Every four years, Vancouverites vote on who we want to make decisions about how the city runs, but the electorate also gets to call a few of the shots.
In addition to voting for the mayor and council, school board trustees and park board commissioners on Oct. 20, voters will also be asked to weigh in on whether or not the city should borrow money to complete a number of projects — from upgrades to streets and bridges, traffic signals and technology to maintaining and renovating parks, community centres and fire halls.
Every four years, city council approves a capital plan. Council approved the 2019-2022 plan back in July. It includes $2.8 billion in projects — $1.3 billion for building new assets and $1.5 billion to renovate or maintain existing assets.
“It’s quite a large plan and we fund it in a number of ways,” said Patrice Impey, Vancouver’s chief financial officer.
More than $1 billion of the plan is funded through existing reserve funds.
“That revenue that we take in and we put aside in a reserve and then that’s available for us to fund the capital,” Impey said.
About $600 million of the $2.8 billion is “in kind” from development contributions — for example, a developer building a condo also includes something for the city, like a daycare centre.
Approximately $600 million is funded on a pay-as-you-go basis — utility revenues used to fund capital utility projects.
The city will take on debt to fund the remaining approximately $500 million.
A portion of that debt, about $200 million, is for utilities. Under the Vancouver Charter, council has the ability to borrow money to fund water and sewer projects.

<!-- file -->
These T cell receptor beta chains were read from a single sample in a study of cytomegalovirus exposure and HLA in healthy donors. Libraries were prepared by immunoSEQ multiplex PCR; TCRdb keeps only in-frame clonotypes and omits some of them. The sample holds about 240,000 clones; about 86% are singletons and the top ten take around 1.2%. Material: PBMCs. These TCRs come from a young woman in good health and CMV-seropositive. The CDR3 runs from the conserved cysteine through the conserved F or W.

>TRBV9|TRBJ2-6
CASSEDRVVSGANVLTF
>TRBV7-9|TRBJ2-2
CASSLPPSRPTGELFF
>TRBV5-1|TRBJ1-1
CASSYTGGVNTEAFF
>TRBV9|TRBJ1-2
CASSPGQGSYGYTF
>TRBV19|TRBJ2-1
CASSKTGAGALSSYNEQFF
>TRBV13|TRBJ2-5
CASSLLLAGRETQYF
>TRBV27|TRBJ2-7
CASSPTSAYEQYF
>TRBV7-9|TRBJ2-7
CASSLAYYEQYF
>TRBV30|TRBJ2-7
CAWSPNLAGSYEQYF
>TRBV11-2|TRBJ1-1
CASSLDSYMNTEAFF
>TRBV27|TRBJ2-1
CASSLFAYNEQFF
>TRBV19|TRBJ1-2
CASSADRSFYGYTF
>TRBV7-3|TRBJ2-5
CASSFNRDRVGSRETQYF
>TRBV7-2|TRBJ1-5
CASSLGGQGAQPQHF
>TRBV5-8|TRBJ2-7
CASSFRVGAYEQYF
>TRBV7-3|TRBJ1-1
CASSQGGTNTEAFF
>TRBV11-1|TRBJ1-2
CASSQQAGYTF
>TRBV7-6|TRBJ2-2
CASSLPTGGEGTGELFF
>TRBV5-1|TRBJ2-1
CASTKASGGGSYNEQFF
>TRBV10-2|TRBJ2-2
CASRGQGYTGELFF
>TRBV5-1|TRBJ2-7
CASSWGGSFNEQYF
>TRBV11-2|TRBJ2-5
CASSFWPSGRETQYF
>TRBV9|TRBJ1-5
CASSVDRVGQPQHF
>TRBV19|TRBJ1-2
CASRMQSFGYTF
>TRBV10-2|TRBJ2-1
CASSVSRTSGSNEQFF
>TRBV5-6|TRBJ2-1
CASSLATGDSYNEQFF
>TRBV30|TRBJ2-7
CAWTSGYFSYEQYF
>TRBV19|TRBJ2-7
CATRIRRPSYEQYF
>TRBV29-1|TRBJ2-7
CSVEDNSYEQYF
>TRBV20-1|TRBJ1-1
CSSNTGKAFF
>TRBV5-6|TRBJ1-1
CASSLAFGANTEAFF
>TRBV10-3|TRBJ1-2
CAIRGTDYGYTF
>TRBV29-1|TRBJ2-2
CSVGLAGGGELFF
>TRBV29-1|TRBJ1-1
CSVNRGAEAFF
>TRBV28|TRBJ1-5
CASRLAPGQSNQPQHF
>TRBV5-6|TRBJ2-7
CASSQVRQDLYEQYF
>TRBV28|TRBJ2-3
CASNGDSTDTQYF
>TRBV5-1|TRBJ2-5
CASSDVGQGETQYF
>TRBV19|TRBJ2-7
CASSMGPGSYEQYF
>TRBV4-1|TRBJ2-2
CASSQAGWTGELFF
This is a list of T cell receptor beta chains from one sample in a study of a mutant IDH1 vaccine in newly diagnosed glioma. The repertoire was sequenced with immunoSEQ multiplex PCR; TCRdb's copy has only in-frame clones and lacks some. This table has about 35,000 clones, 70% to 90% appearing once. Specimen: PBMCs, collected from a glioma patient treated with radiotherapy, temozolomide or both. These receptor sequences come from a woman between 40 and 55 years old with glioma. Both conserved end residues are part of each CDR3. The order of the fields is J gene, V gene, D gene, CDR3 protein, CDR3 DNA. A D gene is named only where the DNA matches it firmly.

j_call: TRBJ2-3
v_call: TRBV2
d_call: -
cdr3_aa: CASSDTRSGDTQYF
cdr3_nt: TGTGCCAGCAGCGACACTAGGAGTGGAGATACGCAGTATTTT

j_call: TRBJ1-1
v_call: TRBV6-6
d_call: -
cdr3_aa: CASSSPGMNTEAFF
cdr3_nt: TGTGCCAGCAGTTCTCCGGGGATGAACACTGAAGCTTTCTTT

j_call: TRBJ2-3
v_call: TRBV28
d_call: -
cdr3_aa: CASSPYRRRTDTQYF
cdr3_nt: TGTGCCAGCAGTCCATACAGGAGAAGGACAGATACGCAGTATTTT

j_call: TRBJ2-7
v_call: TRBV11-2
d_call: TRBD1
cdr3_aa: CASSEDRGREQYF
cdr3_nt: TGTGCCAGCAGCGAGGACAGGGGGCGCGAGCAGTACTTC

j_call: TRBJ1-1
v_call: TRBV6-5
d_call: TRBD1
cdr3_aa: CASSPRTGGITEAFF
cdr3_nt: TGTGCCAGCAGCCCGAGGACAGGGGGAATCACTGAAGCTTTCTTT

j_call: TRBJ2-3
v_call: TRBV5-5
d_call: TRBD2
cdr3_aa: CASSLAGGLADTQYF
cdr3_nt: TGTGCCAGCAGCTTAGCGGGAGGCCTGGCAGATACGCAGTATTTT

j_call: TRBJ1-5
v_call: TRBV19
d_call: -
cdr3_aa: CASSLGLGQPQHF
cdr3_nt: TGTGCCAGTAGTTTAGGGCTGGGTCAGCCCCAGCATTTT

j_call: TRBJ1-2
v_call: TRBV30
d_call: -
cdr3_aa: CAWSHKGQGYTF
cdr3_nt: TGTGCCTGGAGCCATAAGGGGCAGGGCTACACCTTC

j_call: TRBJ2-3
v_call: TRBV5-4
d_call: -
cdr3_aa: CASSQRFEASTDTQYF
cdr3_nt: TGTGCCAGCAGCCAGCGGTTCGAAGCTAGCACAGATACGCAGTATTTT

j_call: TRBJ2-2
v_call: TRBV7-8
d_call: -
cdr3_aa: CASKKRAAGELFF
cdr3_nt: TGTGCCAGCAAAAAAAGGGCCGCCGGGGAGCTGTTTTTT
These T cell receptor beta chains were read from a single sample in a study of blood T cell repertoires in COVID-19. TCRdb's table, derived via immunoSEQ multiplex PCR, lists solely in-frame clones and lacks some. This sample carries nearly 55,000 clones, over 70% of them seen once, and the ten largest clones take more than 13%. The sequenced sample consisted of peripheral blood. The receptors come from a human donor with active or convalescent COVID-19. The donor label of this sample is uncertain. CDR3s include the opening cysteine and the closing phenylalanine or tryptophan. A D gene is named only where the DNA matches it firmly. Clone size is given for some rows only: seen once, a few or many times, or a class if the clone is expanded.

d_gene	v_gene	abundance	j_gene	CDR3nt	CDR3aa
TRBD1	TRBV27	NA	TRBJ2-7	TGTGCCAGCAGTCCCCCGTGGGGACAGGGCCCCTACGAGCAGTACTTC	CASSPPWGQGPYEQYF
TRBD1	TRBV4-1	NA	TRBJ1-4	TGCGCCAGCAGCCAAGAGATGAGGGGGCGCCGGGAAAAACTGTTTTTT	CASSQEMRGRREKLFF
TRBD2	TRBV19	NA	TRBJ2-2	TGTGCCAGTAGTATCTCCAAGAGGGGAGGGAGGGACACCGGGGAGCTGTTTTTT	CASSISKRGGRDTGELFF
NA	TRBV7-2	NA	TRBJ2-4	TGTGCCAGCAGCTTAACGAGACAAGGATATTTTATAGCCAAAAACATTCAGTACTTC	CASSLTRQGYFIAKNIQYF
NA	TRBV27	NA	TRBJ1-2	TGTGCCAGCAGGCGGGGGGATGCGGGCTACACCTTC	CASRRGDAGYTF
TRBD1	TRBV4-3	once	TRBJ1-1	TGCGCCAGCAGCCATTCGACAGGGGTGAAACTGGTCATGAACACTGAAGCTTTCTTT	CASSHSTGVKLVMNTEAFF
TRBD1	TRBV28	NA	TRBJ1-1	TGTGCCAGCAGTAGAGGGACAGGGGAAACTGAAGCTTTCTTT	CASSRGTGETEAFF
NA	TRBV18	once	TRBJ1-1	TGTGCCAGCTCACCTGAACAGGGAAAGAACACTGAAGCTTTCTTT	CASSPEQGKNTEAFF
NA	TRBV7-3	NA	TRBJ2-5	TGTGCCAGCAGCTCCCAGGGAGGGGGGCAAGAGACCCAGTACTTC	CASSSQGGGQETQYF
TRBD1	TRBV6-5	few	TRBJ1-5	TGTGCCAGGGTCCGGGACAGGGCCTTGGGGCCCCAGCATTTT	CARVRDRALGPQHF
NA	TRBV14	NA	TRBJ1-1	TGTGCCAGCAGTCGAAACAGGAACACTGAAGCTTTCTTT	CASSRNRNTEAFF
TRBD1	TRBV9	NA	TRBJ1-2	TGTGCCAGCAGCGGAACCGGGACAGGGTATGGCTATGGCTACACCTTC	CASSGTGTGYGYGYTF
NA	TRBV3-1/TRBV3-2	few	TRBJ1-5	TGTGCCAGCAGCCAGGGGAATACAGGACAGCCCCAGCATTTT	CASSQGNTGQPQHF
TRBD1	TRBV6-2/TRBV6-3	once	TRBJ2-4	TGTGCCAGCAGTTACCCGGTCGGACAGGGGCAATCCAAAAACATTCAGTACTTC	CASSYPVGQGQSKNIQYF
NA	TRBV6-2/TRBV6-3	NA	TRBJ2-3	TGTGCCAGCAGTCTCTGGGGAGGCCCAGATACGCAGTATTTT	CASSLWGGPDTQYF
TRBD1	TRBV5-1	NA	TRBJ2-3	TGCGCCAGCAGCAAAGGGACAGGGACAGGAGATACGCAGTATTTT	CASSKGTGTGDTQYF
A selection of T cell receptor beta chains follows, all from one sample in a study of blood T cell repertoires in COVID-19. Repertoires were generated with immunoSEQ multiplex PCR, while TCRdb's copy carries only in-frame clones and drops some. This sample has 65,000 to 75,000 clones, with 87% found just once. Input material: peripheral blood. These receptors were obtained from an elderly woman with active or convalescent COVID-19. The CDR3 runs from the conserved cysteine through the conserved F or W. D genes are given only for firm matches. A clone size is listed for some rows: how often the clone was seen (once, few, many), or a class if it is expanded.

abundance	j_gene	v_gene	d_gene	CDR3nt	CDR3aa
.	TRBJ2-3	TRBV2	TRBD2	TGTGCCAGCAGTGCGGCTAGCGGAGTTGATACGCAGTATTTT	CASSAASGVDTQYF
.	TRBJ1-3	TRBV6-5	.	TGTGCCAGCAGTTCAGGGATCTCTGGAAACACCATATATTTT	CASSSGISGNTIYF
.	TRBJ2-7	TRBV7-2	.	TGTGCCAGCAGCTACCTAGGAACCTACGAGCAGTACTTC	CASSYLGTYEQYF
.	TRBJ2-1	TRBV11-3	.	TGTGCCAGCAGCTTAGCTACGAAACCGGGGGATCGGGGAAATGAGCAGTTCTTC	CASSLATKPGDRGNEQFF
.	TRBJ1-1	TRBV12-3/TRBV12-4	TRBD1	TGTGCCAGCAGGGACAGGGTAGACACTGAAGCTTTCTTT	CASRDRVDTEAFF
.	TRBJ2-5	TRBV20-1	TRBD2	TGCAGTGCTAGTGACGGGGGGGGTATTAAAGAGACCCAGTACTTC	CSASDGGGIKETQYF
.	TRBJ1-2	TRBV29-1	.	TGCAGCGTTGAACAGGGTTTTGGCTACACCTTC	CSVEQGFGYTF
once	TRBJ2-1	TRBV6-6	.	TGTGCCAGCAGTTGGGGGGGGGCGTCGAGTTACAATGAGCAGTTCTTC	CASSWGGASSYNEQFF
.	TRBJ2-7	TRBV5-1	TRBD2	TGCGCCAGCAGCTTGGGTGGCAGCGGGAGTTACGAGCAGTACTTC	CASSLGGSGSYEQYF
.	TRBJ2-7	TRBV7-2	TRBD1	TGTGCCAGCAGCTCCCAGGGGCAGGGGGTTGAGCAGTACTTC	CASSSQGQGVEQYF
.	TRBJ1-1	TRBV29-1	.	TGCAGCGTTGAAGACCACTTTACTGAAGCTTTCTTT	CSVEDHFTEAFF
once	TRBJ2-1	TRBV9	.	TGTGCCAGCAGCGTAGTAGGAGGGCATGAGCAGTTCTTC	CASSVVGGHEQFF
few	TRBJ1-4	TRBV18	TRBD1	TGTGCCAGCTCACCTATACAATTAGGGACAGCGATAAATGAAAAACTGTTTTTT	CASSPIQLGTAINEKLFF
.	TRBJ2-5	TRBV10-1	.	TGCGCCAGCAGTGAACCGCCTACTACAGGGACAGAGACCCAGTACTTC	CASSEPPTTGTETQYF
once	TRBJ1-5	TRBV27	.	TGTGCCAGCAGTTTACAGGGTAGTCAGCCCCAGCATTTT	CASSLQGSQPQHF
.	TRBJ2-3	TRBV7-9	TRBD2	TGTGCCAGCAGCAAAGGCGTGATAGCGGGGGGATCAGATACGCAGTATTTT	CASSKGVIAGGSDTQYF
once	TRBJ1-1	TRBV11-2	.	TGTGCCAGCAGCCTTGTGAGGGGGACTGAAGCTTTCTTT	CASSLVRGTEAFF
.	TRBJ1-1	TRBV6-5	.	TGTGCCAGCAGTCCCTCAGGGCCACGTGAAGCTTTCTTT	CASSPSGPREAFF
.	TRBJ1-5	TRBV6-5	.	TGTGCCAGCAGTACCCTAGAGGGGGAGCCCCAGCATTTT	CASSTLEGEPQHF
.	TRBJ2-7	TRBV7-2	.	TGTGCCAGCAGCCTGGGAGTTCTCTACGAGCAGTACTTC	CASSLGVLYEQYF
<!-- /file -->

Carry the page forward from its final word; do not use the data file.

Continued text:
“What appears on the ballot is only the debt that’s required to have authority from the electorate,” Impey said.
This time around that’s about $300 million for a myriad of projects — including repairs and structural work on Granville Bridge; major maintenance, replacement and enhancement of traffic signals and street lighting; and replacement or renewal of community centres, including Marpole-Oakridge, Britannia, Ray-Cam and West End.
In all, voters will be asked to answer yes or no to three capital plan questions on this year’s ballot for projects totalling $300 million.
Check out the questions ahead of time at vancouver.ca/your-government/capital-plan-borrowing.aspx.
To be approved, each question needs a 50 per cent majority plus one. Impey said that over the last five elections support for the capital plan borrowing questions has ranged from 50 per cent up to 75 per cent.
“When we determine how to use debt and when to use debt as a funding source, again it’s a small percentage of the overall $2.8 billion, but we really do a lot of work to make sure that we have our debt at a manageable level and we measure that really by our debt rating,” Impey said, noting that the city currently has a triple A credit rating from both Moodys and S&P.
She also said the city usually takes on debt over a 10-year period.
Vancouver’s current outstanding debt is at $598 million.
The election is Oct. 20.